“People demand freedom of speech as a compensation for the freedom of thought which they seldom use.” ~Soren Kierkegaard.
I was once told that researchers can be either bees or butterflies. Either they are attracted to many different topics, and flit from one tempting flower to another, sampling tasty nectar here and there; or they pull together disparate objects, weaving a web of connectivity from one subject to another, until a beautiful pattern emerges. I fear I am a cross between the two. I am easily distracted by a wealth of ideas and possibilities, but there is nothing I like more than seeing patterns emerge, digging deeper to see where the network of connections is hidden.
It happens when I am studying, but it is also likely to happen when I listen to the news. Seychelles has been in the news recently, and I remember the first time I heard of the place. When I was 13, my father went to the UK for a year to begin his studies for his Masters’ degree. My mother, my brother and I (the only 2 kids still under the age of 18) found ourselves uprooted from our beautiful tropical life and transplanted into rainy, grey Birmingham. It was a culture shock for me. One compensation was that the school that I attended (Bourneville Grammar Technical School for Girls) was located upstream from the chocolate factory, and boy those aromas! I was not the only transplant trying to adapt to the British high school rules; the concept of a summer uniform and a winter uniform. They had a rule that you were supposed to wear regulation ‘knickers’ – these were harsh and ugly undergarments (they resembled the ‘training pants’ that toddlers wear), which was very distressing to a teenage girl. Of course I soon learned that no one else wore them, they wore normal teenage underwear and carried the grey pair in their ‘satchel’ in case there was an inspection. Two of us had arrived to join the ‘normal’ girls. I was a big disappointment to them, for they were told I was from Jamaica, and they were quite surprised to find that I was white. The other girl was from the Seychelles, and thankfully she was sufficiently exotic to satisfy the curiosity of the class. We bonded over our strangeness, but soon settled into regular school life.
My earlier transition from England to Jamaica at the age of seven had taught me an important lesson of acculturation: observe and learn; be open to new experiences; be attuned to cues about social behaviors. I may not have attended any seminars or classes in cultural diversity, but I had realized that when you demonstrate respect for the rituals and routines of others, they will welcome you in and teach you all you need to know. And the variety of my childhood and then adult experiences (back to Jamaica to complete high school, back to the UK for nursing school, then South Florida up to the present time) have informed my life, and given me a rich supply of multicolored threads from which to weave my web.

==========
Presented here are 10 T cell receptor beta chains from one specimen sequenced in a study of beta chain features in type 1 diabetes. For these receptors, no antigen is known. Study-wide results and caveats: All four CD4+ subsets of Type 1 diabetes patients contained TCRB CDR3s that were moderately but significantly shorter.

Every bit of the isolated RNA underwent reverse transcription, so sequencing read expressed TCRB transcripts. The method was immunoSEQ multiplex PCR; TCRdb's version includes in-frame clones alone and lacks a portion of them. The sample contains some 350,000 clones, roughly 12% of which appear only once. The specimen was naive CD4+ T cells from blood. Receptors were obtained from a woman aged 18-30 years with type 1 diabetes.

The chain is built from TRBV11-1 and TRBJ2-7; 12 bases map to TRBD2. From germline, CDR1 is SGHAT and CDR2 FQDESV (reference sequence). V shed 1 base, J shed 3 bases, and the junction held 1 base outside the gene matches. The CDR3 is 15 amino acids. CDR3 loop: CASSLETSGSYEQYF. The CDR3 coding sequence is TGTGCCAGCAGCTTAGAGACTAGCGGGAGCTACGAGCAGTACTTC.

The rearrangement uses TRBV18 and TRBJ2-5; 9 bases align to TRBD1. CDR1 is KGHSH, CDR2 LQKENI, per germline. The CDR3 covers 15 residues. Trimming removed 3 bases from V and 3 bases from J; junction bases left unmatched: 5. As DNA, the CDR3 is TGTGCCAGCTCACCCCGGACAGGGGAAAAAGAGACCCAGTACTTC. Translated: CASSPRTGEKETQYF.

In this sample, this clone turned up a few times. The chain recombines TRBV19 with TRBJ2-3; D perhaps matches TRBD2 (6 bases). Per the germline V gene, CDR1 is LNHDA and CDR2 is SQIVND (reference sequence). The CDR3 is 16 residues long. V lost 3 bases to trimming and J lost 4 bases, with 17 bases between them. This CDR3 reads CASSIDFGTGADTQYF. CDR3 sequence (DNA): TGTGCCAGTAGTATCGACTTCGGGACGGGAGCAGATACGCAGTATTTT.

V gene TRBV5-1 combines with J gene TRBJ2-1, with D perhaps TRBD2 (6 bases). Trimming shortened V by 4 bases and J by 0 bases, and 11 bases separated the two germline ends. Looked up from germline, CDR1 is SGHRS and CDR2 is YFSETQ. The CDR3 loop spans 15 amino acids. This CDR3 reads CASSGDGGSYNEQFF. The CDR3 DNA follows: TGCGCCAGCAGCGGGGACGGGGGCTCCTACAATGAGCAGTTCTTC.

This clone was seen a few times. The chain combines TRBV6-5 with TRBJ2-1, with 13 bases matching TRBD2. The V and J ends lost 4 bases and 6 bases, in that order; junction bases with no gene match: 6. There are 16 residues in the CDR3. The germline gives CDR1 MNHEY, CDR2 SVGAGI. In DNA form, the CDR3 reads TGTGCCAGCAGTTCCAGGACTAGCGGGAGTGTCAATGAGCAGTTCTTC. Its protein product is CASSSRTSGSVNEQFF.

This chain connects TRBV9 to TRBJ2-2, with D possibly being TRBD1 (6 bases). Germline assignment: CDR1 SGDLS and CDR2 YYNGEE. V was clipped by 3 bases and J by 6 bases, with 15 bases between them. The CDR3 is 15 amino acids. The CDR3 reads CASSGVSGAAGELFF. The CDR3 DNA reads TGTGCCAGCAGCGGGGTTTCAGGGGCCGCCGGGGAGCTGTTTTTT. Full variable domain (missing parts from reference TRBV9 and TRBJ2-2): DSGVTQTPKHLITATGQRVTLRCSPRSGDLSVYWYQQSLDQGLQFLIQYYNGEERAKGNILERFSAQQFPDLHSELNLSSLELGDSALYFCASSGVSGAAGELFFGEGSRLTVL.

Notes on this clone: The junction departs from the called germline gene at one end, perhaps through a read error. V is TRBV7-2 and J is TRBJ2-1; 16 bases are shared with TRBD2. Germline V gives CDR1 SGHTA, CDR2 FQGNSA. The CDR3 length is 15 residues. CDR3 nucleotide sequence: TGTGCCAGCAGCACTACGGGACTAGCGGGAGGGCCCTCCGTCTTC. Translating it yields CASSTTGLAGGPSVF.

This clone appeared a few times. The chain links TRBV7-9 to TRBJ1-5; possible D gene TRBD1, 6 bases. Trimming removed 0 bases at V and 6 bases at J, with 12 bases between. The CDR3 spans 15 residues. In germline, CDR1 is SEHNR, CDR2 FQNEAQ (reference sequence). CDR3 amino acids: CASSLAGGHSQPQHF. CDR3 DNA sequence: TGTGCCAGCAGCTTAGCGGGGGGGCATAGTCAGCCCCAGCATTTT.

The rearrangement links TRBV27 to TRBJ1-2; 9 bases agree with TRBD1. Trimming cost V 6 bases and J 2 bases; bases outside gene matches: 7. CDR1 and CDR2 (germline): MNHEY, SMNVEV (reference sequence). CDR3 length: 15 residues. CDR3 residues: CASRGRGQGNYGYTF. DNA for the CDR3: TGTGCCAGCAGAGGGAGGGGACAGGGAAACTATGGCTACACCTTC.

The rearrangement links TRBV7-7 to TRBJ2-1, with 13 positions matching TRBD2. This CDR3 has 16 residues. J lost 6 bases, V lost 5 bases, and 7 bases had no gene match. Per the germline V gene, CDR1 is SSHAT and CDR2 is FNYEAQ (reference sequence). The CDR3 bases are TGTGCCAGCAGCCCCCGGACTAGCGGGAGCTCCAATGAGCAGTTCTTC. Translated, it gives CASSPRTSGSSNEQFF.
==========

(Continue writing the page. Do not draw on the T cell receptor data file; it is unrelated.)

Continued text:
But it is not just cultural diversity that has benefitted me, I have had the good fortune to be alive in a time when I have access to the internet, a forum for my random ramblings. I have a platform from which to espouse my views, and social media in which I can be verbal and vocal about a wide variety of topics. And although I am fully aware that anything that I say could be used in evidence against me, I write on, secure in the knowledge that for the most part I am harmless.
The other day I heard that in Egypt over 60,000 people have been detained or arrested for a variety of crimes, including ‘inciting debauchery’ – as several pop stars have been accused of. Suggestive lyrics and unseemly attire are apparently enough to have musicians imprisoned for a year. The report said that all it takes to get arrested is “…a joke, a prank, a pun or a song” (NPR). I could list a dozen or so of my social media friends (including myself) who would not be walking free on the streets of Egypt! Which is a sharp reminder of all that we must be grateful for, even in these most trying of times in the US.
There are days when life is so strange that you almost can believe the theory that we are all merely players in some space creature’s dream, for some days nothing makes sense. In fact, as the bills pile up, or our list of priority things to do threatens to overwhelm us, we almost wish it was indeed but a dream! For sure the (scary) entertainment coming out of our nation’s capital would not be believed if it were a Hollywood script.
This week I have been visited by my father several times in dreams, and I keep wondering if it’s the powerball numbers he was trying to give me (doubtful, the man wouldn’t even buy a raffle ticket, Christians don’t gamble), why has he been on my mind? But he was a man who also had a forum, and a platform, and messages which he gladly delivered without fear or favor. He too was fascinated by stories from all over the globe, and raised funds and awareness for injustice and disparities anywhere. He and my mother marched for Pacifist causes; participated in many charities, and more than anything else, respected and loved the rich diversity of all of humanity. And whenever possible, they held hands when walking through whichever neighborhood they were in at the time.
On this cool Friday morning, I hope you will forgive my busy bee mind which has been flitting from subject to subject. I hope you have the freedom to speak your truth, but the wisdom to say it in the appropriate place and time, and for goodness sake, if you are visiting a foreign country, try not to make any questionable jokes or puns! Let us cherish our freedom, and enjoy this crazy dream we are living!
One Love, Family!